In the aftermath of Sotheby’s recent ex-cellars sale of Mouton Rothschild wines in Hong Kong, it’s an opportune moment to republish an article that I did originally for Artists & Illustrators magazine, which in those days was a sister publication to The World of Fine Wine.
What wine is best drunk with Bacon? Château Mouton-Rothschild has a long history of commissioning artists to design its label for each new vintage. By Stuart George
In addition to being one of the world’s greatest wines, and one of only five Bordeaux “Premier Crus” (“First Growths”), Château Mouton Rothschild has a long history of commissioning artists to design its label for each new vintage.
To commemorate the first bottling of the wine at the château itself, Baron Philippe de Rothschild commissioned Jean Carlu to design a label for the 1924 vintage. The “ram” image that he created was a visual pun on “Mouton”, which is an old French word for “hill” but also the word for “sheep.” This began the tradition of incorporating a ram into the label design. The vine and the pleasures of drinking are also recurring themes.
The 1945 “victory” year was the first Mouton since 1924 to feature a bespoke label. In a great Bordeaux vintage, Mouton was particularly brilliant and is now acclaimed as one of the greatest wines of all time. Former Christie’s wine auctioneer Michael Broadbent MW (Master of Wine) describes Mouton ’45 as, “A Churchill of a wine”, and not just in reference to the wine itself, either. The young and unknown artist Philippe Jullian based his label design on Churchill’s “V for Victory.”
Not all the labels have been completely bespoke, though. Picasso’s Bacchanale for the 1973 wine (which was made after Picasso’s death and subsequently dedicated to him) and Kandinsky’s label in 1971 were reproductions of existing works of art. Nor does the label necessarily convey any message about the vintage that it illustrates.
Designing for Mouton is a difficult challenge for an artist. There is very little space to work with – just the top half of the Mouton label, or about 8cm x 4cm – so the works are not always typical. The only instruction to artists is, “make it horizontal.” Emilia Kabakov, wife and spokesperson of the 2002 label’s artist Ilya Kabakov, says, “The Mouton label was probably the smallest piece he’s ever worked on. It was very different from anything he’s done before. The requirements were very specific.”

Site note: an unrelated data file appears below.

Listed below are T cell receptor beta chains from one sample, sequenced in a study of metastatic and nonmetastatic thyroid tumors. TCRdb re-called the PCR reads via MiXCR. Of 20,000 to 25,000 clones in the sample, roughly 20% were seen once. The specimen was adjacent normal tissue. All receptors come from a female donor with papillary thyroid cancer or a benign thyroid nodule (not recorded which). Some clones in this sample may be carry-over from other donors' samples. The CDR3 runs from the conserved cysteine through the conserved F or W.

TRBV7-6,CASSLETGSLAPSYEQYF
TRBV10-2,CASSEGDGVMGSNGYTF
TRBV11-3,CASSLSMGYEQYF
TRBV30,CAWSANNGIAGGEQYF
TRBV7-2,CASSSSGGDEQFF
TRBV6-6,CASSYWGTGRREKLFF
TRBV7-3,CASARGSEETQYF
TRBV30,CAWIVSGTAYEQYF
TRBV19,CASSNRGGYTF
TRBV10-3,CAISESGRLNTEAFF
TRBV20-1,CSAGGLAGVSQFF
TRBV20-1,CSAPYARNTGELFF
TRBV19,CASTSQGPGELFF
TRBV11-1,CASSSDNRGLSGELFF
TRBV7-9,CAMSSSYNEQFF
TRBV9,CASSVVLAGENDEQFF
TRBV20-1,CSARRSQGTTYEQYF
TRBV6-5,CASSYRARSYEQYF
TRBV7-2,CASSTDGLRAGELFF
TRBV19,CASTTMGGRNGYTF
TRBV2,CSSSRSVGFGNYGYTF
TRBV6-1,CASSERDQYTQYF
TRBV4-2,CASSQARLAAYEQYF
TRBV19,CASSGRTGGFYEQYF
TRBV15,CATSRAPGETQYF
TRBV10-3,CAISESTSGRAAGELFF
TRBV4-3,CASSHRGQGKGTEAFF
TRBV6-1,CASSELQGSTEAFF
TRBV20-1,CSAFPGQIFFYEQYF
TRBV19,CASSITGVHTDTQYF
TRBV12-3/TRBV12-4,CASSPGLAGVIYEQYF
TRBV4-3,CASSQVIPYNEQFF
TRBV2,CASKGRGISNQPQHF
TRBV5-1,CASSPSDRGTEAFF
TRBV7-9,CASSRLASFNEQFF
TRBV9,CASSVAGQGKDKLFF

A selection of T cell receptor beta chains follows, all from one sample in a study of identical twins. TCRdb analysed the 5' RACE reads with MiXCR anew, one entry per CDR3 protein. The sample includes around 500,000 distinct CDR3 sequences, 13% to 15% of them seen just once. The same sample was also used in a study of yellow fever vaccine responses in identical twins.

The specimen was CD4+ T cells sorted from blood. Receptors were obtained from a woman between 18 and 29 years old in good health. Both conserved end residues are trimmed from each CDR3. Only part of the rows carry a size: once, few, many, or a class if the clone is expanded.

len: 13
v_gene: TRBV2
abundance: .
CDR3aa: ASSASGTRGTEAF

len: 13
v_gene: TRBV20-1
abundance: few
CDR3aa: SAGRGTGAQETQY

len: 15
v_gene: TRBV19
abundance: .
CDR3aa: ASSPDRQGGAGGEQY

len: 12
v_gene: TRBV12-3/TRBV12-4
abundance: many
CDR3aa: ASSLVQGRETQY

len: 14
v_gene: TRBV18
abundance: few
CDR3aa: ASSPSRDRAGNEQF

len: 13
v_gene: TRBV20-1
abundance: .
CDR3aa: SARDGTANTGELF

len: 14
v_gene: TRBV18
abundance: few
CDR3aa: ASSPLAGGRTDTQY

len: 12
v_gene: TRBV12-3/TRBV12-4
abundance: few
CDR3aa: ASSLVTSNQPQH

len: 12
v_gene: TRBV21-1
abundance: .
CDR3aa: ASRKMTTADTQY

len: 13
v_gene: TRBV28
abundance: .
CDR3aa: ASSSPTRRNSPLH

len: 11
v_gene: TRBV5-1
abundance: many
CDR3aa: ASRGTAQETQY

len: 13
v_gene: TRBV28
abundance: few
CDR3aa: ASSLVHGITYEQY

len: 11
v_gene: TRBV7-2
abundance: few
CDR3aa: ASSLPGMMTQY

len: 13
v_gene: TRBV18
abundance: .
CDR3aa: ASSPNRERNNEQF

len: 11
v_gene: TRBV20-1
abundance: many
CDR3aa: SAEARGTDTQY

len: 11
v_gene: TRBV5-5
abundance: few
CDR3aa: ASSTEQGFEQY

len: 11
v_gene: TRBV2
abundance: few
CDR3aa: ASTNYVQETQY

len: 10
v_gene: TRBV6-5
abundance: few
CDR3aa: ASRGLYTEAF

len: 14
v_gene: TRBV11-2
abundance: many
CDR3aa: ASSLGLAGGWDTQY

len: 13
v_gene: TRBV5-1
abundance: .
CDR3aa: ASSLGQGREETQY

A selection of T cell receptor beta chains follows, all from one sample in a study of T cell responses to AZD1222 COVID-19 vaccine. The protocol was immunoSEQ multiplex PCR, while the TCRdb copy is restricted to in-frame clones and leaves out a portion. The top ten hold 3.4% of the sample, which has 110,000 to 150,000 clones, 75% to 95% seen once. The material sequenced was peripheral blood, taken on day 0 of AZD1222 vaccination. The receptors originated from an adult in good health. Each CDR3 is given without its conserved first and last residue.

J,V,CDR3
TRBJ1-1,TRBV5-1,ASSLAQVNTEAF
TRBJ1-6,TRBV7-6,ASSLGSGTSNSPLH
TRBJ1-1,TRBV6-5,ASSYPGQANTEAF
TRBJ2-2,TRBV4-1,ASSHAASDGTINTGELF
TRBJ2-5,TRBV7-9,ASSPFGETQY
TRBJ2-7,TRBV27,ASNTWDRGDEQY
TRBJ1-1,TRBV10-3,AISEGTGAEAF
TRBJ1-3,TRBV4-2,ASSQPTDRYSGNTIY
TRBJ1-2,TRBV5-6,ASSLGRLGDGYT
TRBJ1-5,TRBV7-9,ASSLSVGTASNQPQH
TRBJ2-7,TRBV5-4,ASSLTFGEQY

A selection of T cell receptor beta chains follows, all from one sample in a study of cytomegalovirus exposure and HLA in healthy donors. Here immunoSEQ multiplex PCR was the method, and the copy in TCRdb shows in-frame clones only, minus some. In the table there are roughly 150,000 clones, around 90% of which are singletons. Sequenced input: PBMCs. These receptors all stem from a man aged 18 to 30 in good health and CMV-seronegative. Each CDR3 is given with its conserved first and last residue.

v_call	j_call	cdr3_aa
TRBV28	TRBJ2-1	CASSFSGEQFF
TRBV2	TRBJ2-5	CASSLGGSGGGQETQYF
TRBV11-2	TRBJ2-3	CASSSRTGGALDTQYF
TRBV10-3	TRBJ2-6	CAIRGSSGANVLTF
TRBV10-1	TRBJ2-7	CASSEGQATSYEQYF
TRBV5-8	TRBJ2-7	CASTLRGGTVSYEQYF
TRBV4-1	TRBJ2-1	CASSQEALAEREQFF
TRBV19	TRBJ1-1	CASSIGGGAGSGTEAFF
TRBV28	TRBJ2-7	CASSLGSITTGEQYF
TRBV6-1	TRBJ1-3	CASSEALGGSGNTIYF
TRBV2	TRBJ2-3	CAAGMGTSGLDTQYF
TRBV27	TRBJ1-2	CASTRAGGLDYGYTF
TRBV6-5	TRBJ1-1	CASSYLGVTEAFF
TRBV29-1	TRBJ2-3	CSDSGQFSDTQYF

The Polish-German artist Balthus’ drawing of a naked girl for the 1993 label caused a minor scandal in the US, where the draconian Bureau of Alcohol, Tobacco and Firearms (in America, these things are inextricably linked) censured the label and prohibited the sale of the wine. Mouton was forced to sell its wine in the US with a neutral label that showed only the ochre background.
For the 2000 vintage, Mouton was dressed as lamb. In place of a paper label, the image of the 16th century “ram of Augsburg” from the Mouton museum was transferred to the bottle using a specially developed relief enamel technique.
The Prince of Wales’ 2004 watercolour contribution commemorated the centenary of the Entente Cordiale – the part-secret agreement between France and Britain that was signed in London on 8 April 1904 – and shows a French landscape.
The 2005 wine, to be released to the market in Spring 2007, shows a work by the Italian sculptor Giuseppe Penone. His design for Mouton includes a handprint, and evokes the vine-grower’s “green-fingers” and the splayed hand of the drinker.
With such an international mix of artists, a display of Mouton labels would make a fine modern art gallery. In February 2007, there was a three-week exhibition in New York of the original artworks that have been reproduced on the Mouton-Rothschild label. To complement the exhibition (and vice versa), Baroness Philippine de Rothschild, who has been the owner of Mouton-Rothschild since the death of her father in 1988, offered wines from her personal collection for sale on February 28. Among the highlights was a 1945 Jéroboam (equivalent in size to six standard bottles), only 24 of which were produced. It was knocked down for $260,000.
Although these price spikes were probably caused by a pleasant luncheon with a famous owner, Mouton was the most-traded fine wine of 2007. On average, Mouton increased 50 percent in price during the year, outperforming the wine market as a whole. Mouton used to command a premium because of its bespoke labels, which were collected avidly, but nowadays the château has to justify its price solely by what is inside the bottle and not what is on the label.
Although the artists are never paid for their work, they do receive ten cases of wine – five of that year’s vintage, plus five of their own vintage year. (The lucky ones have been born in 1945, 1959, 1961…). Which brings a whole new dimension to “drinking away one’s earnings.”